As a tribal orator once declared in a debate in about 1870 (written down at the time), He pono anō te pono – the truth is always the truth. Albert Einstein, perhaps the greatest scientist of our era, added: “The right to search for truth also implies a duty, that one must not conceal anything of what one has recognised to be true.”
At this tangi, so people from many different backgrounds have paid tribute to Ranginui in just this way. He was honest. He had integrity. He was lucid. He was not self-serving. He was dedicated to his people. He shared truths that need to be shared, so that everyone could hear them.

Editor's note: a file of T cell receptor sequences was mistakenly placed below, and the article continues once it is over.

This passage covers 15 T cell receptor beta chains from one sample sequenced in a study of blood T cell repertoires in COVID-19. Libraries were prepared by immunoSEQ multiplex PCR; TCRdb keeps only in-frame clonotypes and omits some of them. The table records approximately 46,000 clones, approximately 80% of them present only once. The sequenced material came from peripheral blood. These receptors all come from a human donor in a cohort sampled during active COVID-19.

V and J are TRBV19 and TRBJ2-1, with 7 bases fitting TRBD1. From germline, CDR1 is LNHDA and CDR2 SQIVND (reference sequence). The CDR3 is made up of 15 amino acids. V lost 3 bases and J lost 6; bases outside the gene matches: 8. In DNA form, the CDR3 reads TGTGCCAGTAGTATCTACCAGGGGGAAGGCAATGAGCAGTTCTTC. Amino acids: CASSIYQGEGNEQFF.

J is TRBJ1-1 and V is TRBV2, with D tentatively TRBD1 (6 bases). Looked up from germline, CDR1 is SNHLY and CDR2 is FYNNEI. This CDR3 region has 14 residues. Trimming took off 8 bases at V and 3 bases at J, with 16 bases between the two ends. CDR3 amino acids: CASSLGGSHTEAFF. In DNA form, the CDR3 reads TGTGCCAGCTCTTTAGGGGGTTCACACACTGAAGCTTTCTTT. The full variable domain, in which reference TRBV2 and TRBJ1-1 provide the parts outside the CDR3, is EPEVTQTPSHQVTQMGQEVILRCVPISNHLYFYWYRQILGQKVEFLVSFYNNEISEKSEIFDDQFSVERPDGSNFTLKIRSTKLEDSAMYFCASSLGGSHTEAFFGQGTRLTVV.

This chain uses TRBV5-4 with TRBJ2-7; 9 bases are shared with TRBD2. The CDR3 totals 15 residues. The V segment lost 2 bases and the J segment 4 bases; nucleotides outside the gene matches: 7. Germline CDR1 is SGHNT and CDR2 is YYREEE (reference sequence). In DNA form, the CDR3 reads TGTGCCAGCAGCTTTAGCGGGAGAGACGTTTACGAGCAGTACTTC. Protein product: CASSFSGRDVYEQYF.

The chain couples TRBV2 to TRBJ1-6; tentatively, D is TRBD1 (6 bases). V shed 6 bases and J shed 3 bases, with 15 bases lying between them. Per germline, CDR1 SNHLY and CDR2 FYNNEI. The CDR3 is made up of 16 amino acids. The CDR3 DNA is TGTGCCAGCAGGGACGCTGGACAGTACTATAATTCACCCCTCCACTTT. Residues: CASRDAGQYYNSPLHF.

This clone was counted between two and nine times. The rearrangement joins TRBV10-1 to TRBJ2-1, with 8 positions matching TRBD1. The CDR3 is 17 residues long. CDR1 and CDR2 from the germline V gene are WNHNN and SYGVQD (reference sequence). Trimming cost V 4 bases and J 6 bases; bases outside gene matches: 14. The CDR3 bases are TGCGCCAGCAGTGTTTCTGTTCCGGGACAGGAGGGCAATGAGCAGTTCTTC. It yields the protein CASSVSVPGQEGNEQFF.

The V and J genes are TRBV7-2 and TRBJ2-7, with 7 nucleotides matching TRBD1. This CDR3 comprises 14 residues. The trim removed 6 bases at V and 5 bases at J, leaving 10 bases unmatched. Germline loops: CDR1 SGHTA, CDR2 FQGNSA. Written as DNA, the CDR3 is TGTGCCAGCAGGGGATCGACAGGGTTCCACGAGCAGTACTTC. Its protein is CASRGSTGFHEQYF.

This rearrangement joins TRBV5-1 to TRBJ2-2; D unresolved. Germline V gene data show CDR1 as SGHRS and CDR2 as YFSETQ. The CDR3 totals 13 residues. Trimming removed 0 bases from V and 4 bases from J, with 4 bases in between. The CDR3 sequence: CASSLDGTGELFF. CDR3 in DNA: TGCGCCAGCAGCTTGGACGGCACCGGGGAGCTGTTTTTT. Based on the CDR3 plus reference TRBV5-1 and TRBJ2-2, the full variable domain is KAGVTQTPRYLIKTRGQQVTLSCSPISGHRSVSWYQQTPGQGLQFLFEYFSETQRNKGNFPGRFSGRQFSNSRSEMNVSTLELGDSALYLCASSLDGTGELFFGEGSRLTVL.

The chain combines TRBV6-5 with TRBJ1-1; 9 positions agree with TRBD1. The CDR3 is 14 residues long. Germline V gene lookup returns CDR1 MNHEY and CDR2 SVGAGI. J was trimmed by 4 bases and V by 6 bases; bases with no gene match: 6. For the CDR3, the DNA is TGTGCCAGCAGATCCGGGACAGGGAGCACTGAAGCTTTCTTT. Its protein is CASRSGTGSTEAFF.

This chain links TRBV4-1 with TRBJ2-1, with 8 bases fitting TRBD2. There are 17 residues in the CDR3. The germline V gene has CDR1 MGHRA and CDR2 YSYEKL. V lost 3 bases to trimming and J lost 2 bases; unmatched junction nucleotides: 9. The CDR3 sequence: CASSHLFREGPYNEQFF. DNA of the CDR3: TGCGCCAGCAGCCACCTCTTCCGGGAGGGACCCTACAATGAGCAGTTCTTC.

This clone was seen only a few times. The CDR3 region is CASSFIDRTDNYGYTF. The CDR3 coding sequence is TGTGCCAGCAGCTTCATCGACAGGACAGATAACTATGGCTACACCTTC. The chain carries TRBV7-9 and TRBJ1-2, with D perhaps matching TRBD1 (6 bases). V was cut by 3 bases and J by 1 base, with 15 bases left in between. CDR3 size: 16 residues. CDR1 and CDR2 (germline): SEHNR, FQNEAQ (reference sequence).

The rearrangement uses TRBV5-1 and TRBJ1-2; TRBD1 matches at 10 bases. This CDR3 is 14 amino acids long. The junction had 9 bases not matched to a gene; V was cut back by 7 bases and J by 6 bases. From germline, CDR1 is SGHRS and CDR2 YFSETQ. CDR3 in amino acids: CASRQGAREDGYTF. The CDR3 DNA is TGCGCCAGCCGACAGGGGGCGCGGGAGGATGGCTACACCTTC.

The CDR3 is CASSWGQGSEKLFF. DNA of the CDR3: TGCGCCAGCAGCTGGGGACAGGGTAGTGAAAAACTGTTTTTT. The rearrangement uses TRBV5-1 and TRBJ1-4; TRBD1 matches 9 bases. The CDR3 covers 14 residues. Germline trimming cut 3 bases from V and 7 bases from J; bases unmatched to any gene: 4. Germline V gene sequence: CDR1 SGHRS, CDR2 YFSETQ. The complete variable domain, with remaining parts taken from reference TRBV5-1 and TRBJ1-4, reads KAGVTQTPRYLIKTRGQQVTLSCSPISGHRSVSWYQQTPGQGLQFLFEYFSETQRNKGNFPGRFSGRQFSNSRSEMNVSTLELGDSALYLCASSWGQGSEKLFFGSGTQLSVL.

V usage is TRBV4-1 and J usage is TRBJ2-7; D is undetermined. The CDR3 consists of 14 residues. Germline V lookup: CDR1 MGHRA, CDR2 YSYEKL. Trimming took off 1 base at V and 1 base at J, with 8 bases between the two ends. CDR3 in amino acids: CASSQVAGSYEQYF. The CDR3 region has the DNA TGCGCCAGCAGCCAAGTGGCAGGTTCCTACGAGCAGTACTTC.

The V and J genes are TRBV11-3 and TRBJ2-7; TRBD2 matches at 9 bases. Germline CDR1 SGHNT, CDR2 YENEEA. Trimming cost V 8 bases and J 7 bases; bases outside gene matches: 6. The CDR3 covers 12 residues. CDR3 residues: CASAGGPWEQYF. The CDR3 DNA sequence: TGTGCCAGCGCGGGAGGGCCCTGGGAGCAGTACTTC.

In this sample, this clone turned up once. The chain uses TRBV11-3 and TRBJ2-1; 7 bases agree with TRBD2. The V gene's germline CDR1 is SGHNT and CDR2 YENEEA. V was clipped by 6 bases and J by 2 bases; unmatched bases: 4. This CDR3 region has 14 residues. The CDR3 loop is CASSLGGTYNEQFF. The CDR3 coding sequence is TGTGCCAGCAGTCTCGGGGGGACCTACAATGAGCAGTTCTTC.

I first met Ranginui shortly after he had completed his PhD, in 1970, when he was working in Adult Education at the University of Auckland. I had just finished my PhD in the US, and returned home to join the Anthropology Department. Those were stirring times. Patu Hohepa and Ranginui were working closely together – “Patman and Rangi – the Caped Crusaders”, as the students called them. The two of them were a powerhouse, analysing legislation, writing articles and speaking up about racism in New Zealand, and the formidable issues that Māori faced at that time – loss of land, te reo and tikanga Māori, prejudice in employment and everyday life – a whole way of living at risk.